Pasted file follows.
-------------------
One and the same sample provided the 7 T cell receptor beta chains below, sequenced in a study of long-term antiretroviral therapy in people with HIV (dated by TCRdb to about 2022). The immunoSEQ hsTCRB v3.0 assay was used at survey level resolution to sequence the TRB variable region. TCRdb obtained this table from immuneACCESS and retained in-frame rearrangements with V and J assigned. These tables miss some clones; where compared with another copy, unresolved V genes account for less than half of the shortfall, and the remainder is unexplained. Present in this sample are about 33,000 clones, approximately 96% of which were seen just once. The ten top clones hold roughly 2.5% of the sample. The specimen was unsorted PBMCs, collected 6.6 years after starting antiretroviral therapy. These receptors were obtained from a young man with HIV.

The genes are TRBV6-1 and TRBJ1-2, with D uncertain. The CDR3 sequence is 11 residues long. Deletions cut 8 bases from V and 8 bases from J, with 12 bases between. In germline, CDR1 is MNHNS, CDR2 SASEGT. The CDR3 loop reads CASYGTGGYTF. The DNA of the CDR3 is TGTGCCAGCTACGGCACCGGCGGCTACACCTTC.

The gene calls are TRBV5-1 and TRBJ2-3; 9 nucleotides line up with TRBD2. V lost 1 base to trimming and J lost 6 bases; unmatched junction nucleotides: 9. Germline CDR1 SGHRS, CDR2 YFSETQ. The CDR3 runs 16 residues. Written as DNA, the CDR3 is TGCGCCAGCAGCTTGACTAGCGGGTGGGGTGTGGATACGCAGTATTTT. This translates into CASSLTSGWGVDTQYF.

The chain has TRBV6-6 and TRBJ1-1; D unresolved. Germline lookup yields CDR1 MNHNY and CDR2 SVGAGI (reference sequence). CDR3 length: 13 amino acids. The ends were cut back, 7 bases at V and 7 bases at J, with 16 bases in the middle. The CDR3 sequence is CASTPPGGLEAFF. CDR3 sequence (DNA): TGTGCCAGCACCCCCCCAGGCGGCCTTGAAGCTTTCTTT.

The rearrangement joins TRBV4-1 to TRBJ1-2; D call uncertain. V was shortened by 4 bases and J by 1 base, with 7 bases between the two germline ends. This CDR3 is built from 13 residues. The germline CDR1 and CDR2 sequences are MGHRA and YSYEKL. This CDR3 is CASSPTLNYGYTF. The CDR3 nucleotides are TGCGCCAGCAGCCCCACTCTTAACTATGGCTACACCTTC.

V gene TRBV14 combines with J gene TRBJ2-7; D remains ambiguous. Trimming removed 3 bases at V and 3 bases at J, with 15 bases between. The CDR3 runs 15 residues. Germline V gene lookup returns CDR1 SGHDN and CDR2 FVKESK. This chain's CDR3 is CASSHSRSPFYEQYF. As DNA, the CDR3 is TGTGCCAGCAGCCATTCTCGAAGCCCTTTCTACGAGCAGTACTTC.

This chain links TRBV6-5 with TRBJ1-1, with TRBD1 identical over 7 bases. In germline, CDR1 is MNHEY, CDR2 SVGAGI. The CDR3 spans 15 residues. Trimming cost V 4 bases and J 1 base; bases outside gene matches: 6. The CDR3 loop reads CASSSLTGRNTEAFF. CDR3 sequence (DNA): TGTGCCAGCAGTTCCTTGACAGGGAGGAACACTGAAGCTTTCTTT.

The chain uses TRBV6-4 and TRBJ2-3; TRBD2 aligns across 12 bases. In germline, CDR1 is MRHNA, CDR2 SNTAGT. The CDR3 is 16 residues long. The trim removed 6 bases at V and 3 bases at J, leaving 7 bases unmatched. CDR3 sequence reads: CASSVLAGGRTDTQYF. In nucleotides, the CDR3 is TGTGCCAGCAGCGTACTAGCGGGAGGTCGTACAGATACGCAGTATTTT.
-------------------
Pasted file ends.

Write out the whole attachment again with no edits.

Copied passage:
One and the same sample provided the 7 T cell receptor beta chains below, sequenced in a study of long-term antiretroviral therapy in people with HIV (dated by TCRdb to about 2022). The immunoSEQ hsTCRB v3.0 assay was used at survey level resolution to sequence the TRB variable region. TCRdb obtained this table from immuneACCESS and retained in-frame rearrangements with V and J assigned. These tables miss some clones; where compared with another copy, unresolved V genes account for less than half of the shortfall, and the remainder is unexplained. Present in this sample are about 33,000 clones, approximately 96% of which were seen just once. The ten top clones hold roughly 2.5% of the sample. The specimen was unsorted PBMCs, collected 6.6 years after starting antiretroviral therapy. These receptors were obtained from a young man with HIV.

The genes are TRBV6-1 and TRBJ1-2, with D uncertain. The CDR3 sequence is 11 residues long. Deletions cut 8 bases from V and 8 bases from J, with 12 bases between. In germline, CDR1 is MNHNS, CDR2 SASEGT. The CDR3 loop reads CASYGTGGYTF. The DNA of the CDR3 is TGTGCCAGCTACGGCACCGGCGGCTACACCTTC.

The gene calls are TRBV5-1 and TRBJ2-3; 9 nucleotides line up with TRBD2. V lost 1 base to trimming and J lost 6 bases; unmatched junction nucleotides: 9. Germline CDR1 SGHRS, CDR2 YFSETQ. The CDR3 runs 16 residues. Written as DNA, the CDR3 is TGCGCCAGCAGCTTGACTAGCGGGTGGGGTGTGGATACGCAGTATTTT. This translates into CASSLTSGWGVDTQYF.

The chain has TRBV6-6 and TRBJ1-1; D unresolved. Germline lookup yields CDR1 MNHNY and CDR2 SVGAGI (reference sequence). CDR3 length: 13 amino acids. The ends were cut back, 7 bases at V and 7 bases at J, with 16 bases in the middle. The CDR3 sequence is CASTPPGGLEAFF. CDR3 sequence (DNA): TGTGCCAGCACCCCCCCAGGCGGCCTTGAAGCTTTCTTT.

The rearrangement joins TRBV4-1 to TRBJ1-2; D call uncertain. V was shortened by 4 bases and J by 1 base, with 7 bases between the two germline ends. This CDR3 is built from 13 residues. The germline CDR1 and CDR2 sequences are MGHRA and YSYEKL. This CDR3 is CASSPTLNYGYTF. The CDR3 nucleotides are TGCGCCAGCAGCCCCACTCTTAACTATGGCTACACCTTC.

V gene TRBV14 combines with J gene TRBJ2-7; D remains ambiguous. Trimming removed 3 bases at V and 3 bases at J, with 15 bases between. The CDR3 runs 15 residues. Germline V gene lookup returns CDR1 SGHDN and CDR2 FVKESK. This chain's CDR3 is CASSHSRSPFYEQYF. As DNA, the CDR3 is TGTGCCAGCAGCCATTCTCGAAGCCCTTTCTACGAGCAGTACTTC.

This chain links TRBV6-5 with TRBJ1-1, with TRBD1 identical over 7 bases. In germline, CDR1 is MNHEY, CDR2 SVGAGI. The CDR3 spans 15 residues. Trimming cost V 4 bases and J 1 base; bases outside gene matches: 6. The CDR3 loop reads CASSSLTGRNTEAFF. CDR3 sequence (DNA): TGTGCCAGCAGTTCCTTGACAGGGAGGAACACTGAAGCTTTCTTT.

The chain uses TRBV6-4 and TRBJ2-3; TRBD2 aligns across 12 bases. In germline, CDR1 is MRHNA, CDR2 SNTAGT. The CDR3 is 16 residues long. The trim removed 6 bases at V and 3 bases at J, leaving 7 bases unmatched. CDR3 sequence reads: CASSVLAGGRTDTQYF. In nucleotides, the CDR3 is TGTGCCAGCAGCGTACTAGCGGGAGGTCGTACAGATACGCAGTATTTT.